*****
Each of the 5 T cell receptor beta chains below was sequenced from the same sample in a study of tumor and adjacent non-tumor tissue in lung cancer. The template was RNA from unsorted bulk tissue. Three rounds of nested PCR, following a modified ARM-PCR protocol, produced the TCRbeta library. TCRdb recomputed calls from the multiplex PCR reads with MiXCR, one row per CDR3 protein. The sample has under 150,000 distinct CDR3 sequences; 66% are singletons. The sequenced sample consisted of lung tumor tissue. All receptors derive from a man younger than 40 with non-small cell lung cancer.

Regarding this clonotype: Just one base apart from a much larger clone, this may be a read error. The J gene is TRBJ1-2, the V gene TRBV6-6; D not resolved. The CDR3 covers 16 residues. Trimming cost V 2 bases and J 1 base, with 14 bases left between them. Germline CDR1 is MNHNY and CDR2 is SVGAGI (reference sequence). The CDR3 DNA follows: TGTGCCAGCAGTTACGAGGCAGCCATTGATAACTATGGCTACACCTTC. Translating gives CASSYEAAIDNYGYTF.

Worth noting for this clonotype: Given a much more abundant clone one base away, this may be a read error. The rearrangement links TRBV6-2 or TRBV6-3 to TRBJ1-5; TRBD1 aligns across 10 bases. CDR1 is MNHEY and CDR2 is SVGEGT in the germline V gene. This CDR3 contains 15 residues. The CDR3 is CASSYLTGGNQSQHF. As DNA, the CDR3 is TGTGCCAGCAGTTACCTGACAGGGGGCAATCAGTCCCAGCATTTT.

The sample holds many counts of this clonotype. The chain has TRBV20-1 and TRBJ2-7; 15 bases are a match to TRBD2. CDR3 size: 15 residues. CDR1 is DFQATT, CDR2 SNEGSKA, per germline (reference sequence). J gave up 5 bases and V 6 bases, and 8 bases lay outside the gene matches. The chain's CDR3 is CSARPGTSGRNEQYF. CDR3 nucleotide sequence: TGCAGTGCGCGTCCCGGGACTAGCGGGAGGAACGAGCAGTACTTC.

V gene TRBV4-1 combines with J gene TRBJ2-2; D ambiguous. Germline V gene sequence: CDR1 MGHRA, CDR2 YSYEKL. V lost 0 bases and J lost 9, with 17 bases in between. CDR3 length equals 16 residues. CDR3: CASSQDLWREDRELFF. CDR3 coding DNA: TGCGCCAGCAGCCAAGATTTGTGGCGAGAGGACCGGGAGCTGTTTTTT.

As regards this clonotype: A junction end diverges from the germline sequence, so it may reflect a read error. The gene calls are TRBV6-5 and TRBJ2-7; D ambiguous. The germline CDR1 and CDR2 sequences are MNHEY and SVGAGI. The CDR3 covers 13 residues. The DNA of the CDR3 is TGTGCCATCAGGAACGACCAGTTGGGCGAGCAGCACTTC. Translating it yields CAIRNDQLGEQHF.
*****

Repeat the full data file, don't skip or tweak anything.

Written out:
Each of the 5 T cell receptor beta chains below was sequenced from the same sample in a study of tumor and adjacent non-tumor tissue in lung cancer. The template was RNA from unsorted bulk tissue. Three rounds of nested PCR, following a modified ARM-PCR protocol, produced the TCRbeta library. TCRdb recomputed calls from the multiplex PCR reads with MiXCR, one row per CDR3 protein. The sample has under 150,000 distinct CDR3 sequences; 66% are singletons. The sequenced sample consisted of lung tumor tissue. All receptors derive from a man younger than 40 with non-small cell lung cancer.

Regarding this clonotype: Just one base apart from a much larger clone, this may be a read error. The J gene is TRBJ1-2, the V gene TRBV6-6; D not resolved. The CDR3 covers 16 residues. Trimming cost V 2 bases and J 1 base, with 14 bases left between them. Germline CDR1 is MNHNY and CDR2 is SVGAGI (reference sequence). The CDR3 DNA follows: TGTGCCAGCAGTTACGAGGCAGCCATTGATAACTATGGCTACACCTTC. Translating gives CASSYEAAIDNYGYTF.

Worth noting for this clonotype: Given a much more abundant clone one base away, this may be a read error. The rearrangement links TRBV6-2 or TRBV6-3 to TRBJ1-5; TRBD1 aligns across 10 bases. CDR1 is MNHEY and CDR2 is SVGEGT in the germline V gene. This CDR3 contains 15 residues. The CDR3 is CASSYLTGGNQSQHF. As DNA, the CDR3 is TGTGCCAGCAGTTACCTGACAGGGGGCAATCAGTCCCAGCATTTT.

The sample holds many counts of this clonotype. The chain has TRBV20-1 and TRBJ2-7; 15 bases are a match to TRBD2. CDR3 size: 15 residues. CDR1 is DFQATT, CDR2 SNEGSKA, per germline (reference sequence). J gave up 5 bases and V 6 bases, and 8 bases lay outside the gene matches. The chain's CDR3 is CSARPGTSGRNEQYF. CDR3 nucleotide sequence: TGCAGTGCGCGTCCCGGGACTAGCGGGAGGAACGAGCAGTACTTC.

V gene TRBV4-1 combines with J gene TRBJ2-2; D ambiguous. Germline V gene sequence: CDR1 MGHRA, CDR2 YSYEKL. V lost 0 bases and J lost 9, with 17 bases in between. CDR3 length equals 16 residues. CDR3: CASSQDLWREDRELFF. CDR3 coding DNA: TGCGCCAGCAGCCAAGATTTGTGGCGAGAGGACCGGGAGCTGTTTTTT.

As regards this clonotype: A junction end diverges from the germline sequence, so it may reflect a read error. The gene calls are TRBV6-5 and TRBJ2-7; D ambiguous. The germline CDR1 and CDR2 sequences are MNHEY and SVGAGI. The CDR3 covers 13 residues. The DNA of the CDR3 is TGTGCCATCAGGAACGACCAGTTGGGCGAGCAGCACTTC. Translating it yields CAIRNDQLGEQHF.